Many people are not in the fortunate position of being able to post their own bail or ask a family member to do it for them. But just because someone is technically able to post their own bond, doesn’t mean they should. Using a bail bondsman may actually be the smartest choice, regardless of your financial position.
When you decide to use a bail bondsman, you will know up front how much you’ll need to pay. In most states, bondsmen charge 10% of the bail amount, plus some other set fees. Some bail bondsmen also charge interest, but this should be avoided as you may end up paying far more than you expected.
24/7 Help and Guidance
If you post your own bail, you won’t have access to support other than that of your attorney. Although bail bondsman cannot give legal counsel, many provide support services in relation to the bond process to anyone who needs it. This can be vital for those who are confused about how they should proceed.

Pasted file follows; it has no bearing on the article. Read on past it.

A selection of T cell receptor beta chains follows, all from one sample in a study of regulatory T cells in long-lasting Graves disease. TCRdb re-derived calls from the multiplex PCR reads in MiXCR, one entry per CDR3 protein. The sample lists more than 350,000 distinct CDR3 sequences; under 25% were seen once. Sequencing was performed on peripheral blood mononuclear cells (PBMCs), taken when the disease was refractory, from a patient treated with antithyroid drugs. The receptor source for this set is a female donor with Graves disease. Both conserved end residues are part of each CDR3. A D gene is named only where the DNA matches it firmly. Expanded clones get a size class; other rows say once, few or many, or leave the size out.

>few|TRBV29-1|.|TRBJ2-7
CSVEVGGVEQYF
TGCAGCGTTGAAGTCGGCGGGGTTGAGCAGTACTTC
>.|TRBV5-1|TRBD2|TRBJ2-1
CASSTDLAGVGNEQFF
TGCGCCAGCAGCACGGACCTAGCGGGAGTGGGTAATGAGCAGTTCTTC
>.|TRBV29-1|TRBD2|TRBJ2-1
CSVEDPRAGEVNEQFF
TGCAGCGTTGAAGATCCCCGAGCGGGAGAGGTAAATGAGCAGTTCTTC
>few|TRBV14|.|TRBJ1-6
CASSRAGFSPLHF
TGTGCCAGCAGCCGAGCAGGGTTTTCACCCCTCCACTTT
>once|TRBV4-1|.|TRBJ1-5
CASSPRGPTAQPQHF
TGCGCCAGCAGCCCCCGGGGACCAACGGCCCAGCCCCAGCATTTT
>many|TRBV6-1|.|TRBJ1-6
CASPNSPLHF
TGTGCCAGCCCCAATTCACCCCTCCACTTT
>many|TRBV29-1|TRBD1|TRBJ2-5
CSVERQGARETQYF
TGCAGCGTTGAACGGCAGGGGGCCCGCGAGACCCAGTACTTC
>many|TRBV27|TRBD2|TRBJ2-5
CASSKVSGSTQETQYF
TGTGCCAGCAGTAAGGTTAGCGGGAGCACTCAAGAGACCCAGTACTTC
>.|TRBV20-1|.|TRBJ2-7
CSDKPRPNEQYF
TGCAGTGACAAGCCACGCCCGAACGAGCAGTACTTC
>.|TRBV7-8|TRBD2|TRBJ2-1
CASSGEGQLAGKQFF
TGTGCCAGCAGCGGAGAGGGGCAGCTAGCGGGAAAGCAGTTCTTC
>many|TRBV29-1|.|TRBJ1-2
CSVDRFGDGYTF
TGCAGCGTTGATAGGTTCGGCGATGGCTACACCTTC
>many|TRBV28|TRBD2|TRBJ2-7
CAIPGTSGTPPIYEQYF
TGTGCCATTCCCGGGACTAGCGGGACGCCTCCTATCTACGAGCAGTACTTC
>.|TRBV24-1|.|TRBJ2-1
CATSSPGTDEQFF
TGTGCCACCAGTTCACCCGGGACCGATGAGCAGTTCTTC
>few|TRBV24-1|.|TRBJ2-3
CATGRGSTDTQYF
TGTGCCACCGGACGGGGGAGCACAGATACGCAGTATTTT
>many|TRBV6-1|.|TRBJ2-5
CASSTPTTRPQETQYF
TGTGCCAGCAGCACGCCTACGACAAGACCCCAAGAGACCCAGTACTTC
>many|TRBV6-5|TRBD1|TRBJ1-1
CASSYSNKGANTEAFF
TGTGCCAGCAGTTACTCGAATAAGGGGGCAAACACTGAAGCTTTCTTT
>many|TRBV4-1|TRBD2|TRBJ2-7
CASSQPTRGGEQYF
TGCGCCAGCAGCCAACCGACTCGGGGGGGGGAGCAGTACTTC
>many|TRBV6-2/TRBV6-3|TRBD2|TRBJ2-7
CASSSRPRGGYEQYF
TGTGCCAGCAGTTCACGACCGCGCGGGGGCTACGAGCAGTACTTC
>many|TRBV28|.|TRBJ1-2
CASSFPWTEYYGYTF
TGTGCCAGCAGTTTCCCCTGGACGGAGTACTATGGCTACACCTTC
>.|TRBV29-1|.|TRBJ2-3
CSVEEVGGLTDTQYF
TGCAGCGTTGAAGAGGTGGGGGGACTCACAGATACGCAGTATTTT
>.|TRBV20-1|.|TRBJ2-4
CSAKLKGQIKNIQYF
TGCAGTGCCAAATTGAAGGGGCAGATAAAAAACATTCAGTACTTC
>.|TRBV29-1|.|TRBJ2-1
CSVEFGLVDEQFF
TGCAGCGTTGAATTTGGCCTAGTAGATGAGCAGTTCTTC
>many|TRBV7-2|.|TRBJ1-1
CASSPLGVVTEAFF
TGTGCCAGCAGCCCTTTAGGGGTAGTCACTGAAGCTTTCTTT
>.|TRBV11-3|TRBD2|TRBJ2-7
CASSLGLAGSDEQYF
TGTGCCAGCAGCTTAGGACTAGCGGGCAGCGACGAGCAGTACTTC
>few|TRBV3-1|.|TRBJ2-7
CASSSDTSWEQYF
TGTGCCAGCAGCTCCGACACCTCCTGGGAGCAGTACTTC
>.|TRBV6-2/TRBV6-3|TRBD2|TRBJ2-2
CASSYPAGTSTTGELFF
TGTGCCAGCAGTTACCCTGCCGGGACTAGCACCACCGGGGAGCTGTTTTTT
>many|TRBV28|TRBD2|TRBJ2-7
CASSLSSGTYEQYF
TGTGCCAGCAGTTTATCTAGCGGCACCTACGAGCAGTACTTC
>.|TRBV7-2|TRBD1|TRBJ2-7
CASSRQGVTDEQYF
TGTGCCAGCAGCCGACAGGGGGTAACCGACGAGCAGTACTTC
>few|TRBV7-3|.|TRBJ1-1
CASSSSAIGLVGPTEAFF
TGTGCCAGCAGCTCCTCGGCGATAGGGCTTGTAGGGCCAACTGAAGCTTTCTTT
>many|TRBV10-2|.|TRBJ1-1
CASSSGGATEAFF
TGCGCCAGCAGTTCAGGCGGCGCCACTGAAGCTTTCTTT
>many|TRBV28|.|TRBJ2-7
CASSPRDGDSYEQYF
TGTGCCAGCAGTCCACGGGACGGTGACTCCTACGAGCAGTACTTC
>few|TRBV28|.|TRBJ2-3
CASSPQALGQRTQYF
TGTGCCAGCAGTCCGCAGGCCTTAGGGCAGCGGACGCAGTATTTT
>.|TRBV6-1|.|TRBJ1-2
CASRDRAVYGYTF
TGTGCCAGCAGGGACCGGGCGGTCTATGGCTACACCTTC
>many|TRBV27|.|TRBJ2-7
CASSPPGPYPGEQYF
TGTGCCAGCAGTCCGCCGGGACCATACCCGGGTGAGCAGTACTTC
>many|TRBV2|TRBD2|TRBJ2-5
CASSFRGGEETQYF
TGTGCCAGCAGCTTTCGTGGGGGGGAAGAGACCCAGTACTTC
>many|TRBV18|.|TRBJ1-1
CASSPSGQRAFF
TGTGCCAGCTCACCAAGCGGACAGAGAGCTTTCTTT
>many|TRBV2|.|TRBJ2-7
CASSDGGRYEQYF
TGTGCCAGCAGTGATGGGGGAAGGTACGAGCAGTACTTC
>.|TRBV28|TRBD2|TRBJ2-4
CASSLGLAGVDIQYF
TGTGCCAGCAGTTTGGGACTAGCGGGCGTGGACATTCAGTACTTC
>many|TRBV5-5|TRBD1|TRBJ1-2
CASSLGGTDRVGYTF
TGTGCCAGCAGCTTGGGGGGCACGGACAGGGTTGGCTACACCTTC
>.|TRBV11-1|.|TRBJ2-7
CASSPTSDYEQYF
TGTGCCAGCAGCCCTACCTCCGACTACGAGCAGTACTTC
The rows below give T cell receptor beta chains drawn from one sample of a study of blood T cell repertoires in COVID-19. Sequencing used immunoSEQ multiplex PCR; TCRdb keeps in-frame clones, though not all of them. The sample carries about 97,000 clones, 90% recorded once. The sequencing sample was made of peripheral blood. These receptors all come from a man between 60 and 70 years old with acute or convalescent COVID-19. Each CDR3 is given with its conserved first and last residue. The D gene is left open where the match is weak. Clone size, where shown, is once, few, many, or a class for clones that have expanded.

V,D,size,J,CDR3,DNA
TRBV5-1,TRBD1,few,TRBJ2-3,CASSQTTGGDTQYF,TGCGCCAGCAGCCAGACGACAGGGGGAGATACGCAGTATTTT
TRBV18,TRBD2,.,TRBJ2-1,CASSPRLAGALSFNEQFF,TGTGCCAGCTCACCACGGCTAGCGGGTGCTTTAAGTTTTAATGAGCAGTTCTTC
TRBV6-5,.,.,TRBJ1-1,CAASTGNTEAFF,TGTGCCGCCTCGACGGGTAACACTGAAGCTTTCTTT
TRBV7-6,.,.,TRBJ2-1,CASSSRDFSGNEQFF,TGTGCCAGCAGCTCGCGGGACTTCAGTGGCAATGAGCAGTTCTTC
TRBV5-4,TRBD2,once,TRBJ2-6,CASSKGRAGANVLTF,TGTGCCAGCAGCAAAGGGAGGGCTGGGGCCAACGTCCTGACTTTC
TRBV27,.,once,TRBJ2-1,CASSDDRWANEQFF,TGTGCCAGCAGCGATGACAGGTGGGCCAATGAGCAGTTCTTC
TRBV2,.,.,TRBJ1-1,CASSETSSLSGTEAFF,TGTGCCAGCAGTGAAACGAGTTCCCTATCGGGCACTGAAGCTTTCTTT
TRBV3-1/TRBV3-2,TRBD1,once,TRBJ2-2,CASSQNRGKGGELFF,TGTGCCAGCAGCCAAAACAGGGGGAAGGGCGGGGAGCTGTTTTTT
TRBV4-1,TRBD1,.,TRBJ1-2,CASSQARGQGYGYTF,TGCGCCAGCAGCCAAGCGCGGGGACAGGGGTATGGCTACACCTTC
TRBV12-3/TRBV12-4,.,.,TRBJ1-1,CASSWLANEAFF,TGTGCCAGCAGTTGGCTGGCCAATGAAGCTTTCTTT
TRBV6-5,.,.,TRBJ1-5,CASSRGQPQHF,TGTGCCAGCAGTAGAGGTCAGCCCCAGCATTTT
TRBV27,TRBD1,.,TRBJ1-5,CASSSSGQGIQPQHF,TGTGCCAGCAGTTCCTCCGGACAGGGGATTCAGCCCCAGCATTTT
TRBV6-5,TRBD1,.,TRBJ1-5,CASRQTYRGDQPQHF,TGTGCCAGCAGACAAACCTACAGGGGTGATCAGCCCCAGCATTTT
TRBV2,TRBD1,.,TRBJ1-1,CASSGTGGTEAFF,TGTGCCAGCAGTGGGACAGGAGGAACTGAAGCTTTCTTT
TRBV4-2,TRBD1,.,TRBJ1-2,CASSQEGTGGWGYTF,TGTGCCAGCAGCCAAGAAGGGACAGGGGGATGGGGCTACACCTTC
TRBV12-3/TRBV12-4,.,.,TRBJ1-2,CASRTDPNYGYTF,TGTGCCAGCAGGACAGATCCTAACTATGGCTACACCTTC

Frees Up Funds
Although you may technically have the money available to post your own bond, it isn’t always wise to use it. You or your family may have a crisis which requires money, and if the courts are in possession of it there’s nothing you can do to get it back until your case is resolved.
If you are in any doubt as to which option to choose, contact a bail bondsman to talk the decision over with them.